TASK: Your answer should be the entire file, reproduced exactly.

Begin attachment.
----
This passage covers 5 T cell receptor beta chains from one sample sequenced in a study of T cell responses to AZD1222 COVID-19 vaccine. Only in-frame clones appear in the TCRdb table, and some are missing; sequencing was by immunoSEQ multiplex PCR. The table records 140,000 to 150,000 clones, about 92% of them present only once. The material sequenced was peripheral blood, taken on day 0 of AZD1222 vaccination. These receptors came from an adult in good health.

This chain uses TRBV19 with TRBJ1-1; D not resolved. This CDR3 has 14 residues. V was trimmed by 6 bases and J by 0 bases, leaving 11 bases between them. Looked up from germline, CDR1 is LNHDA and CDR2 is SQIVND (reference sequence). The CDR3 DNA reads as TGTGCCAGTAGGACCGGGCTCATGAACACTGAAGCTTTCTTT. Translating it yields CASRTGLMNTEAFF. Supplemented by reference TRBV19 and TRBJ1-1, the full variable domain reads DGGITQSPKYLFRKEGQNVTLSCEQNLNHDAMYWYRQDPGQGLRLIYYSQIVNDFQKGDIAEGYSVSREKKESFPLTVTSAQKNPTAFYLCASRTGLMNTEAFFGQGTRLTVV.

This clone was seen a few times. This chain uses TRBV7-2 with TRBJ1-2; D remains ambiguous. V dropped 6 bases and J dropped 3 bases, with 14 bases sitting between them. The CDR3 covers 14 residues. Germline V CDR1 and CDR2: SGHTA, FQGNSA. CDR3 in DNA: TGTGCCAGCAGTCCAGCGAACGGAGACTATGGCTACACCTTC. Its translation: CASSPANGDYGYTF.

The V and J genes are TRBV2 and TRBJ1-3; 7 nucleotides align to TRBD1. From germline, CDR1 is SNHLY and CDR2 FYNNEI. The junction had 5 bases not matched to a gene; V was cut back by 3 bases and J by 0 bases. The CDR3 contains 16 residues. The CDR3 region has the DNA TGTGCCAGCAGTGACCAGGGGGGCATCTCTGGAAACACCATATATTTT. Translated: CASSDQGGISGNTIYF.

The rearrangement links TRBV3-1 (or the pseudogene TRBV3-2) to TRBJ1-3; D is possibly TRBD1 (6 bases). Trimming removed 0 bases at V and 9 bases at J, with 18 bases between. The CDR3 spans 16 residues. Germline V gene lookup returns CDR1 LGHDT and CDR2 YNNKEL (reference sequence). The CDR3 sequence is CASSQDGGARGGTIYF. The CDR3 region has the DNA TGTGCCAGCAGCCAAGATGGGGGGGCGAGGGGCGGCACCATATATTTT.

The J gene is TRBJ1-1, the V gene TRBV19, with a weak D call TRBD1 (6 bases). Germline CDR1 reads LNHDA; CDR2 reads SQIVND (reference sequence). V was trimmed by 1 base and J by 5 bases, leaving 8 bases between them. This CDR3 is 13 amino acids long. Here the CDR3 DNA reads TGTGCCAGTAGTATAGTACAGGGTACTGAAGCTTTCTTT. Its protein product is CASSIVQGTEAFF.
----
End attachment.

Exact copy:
This passage covers 5 T cell receptor beta chains from one sample sequenced in a study of T cell responses to AZD1222 COVID-19 vaccine. Only in-frame clones appear in the TCRdb table, and some are missing; sequencing was by immunoSEQ multiplex PCR. The table records 140,000 to 150,000 clones, about 92% of them present only once. The material sequenced was peripheral blood, taken on day 0 of AZD1222 vaccination. These receptors came from an adult in good health.

This chain uses TRBV19 with TRBJ1-1; D not resolved. This CDR3 has 14 residues. V was trimmed by 6 bases and J by 0 bases, leaving 11 bases between them. Looked up from germline, CDR1 is LNHDA and CDR2 is SQIVND (reference sequence). The CDR3 DNA reads as TGTGCCAGTAGGACCGGGCTCATGAACACTGAAGCTTTCTTT. Translating it yields CASRTGLMNTEAFF. Supplemented by reference TRBV19 and TRBJ1-1, the full variable domain reads DGGITQSPKYLFRKEGQNVTLSCEQNLNHDAMYWYRQDPGQGLRLIYYSQIVNDFQKGDIAEGYSVSREKKESFPLTVTSAQKNPTAFYLCASRTGLMNTEAFFGQGTRLTVV.

This clone was seen a few times. This chain uses TRBV7-2 with TRBJ1-2; D remains ambiguous. V dropped 6 bases and J dropped 3 bases, with 14 bases sitting between them. The CDR3 covers 14 residues. Germline V CDR1 and CDR2: SGHTA, FQGNSA. CDR3 in DNA: TGTGCCAGCAGTCCAGCGAACGGAGACTATGGCTACACCTTC. Its translation: CASSPANGDYGYTF.

The V and J genes are TRBV2 and TRBJ1-3; 7 nucleotides align to TRBD1. From germline, CDR1 is SNHLY and CDR2 FYNNEI. The junction had 5 bases not matched to a gene; V was cut back by 3 bases and J by 0 bases. The CDR3 contains 16 residues. The CDR3 region has the DNA TGTGCCAGCAGTGACCAGGGGGGCATCTCTGGAAACACCATATATTTT. Translated: CASSDQGGISGNTIYF.

The rearrangement links TRBV3-1 (or the pseudogene TRBV3-2) to TRBJ1-3; D is possibly TRBD1 (6 bases). Trimming removed 0 bases at V and 9 bases at J, with 18 bases between. The CDR3 spans 16 residues. Germline V gene lookup returns CDR1 LGHDT and CDR2 YNNKEL (reference sequence). The CDR3 sequence is CASSQDGGARGGTIYF. The CDR3 region has the DNA TGTGCCAGCAGCCAAGATGGGGGGGCGAGGGGCGGCACCATATATTTT.

The J gene is TRBJ1-1, the V gene TRBV19, with a weak D call TRBD1 (6 bases). Germline CDR1 reads LNHDA; CDR2 reads SQIVND (reference sequence). V was trimmed by 1 base and J by 5 bases, leaving 8 bases between them. This CDR3 is 13 amino acids long. Here the CDR3 DNA reads TGTGCCAGTAGTATAGTACAGGGTACTGAAGCTTTCTTT. Its protein product is CASSIVQGTEAFF.